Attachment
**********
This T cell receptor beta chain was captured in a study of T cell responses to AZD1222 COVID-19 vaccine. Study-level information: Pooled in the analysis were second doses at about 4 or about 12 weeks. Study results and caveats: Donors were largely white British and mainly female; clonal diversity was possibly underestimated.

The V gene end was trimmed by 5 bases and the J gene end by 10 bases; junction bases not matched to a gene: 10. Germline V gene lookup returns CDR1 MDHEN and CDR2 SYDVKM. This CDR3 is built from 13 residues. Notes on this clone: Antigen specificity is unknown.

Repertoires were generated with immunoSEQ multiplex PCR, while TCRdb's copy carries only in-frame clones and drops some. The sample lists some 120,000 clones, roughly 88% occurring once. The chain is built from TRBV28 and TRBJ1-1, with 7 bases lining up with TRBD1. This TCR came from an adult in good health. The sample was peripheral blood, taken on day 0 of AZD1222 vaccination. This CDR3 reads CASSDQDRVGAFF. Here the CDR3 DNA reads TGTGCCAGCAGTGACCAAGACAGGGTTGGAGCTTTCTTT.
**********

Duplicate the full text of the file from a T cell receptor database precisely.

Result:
This T cell receptor beta chain was captured in a study of T cell responses to AZD1222 COVID-19 vaccine. Study-level information: Pooled in the analysis were second doses at about 4 or about 12 weeks. Study results and caveats: Donors were largely white British and mainly female; clonal diversity was possibly underestimated.

The V gene end was trimmed by 5 bases and the J gene end by 10 bases; junction bases not matched to a gene: 10. Germline V gene lookup returns CDR1 MDHEN and CDR2 SYDVKM. This CDR3 is built from 13 residues. Notes on this clone: Antigen specificity is unknown.

Repertoires were generated with immunoSEQ multiplex PCR, while TCRdb's copy carries only in-frame clones and drops some. The sample lists some 120,000 clones, roughly 88% occurring once. The chain is built from TRBV28 and TRBJ1-1, with 7 bases lining up with TRBD1. This TCR came from an adult in good health. The sample was peripheral blood, taken on day 0 of AZD1222 vaccination. This CDR3 reads CASSDQDRVGAFF. Here the CDR3 DNA reads TGTGCCAGCAGTGACCAAGACAGGGTTGGAGCTTTCTTT.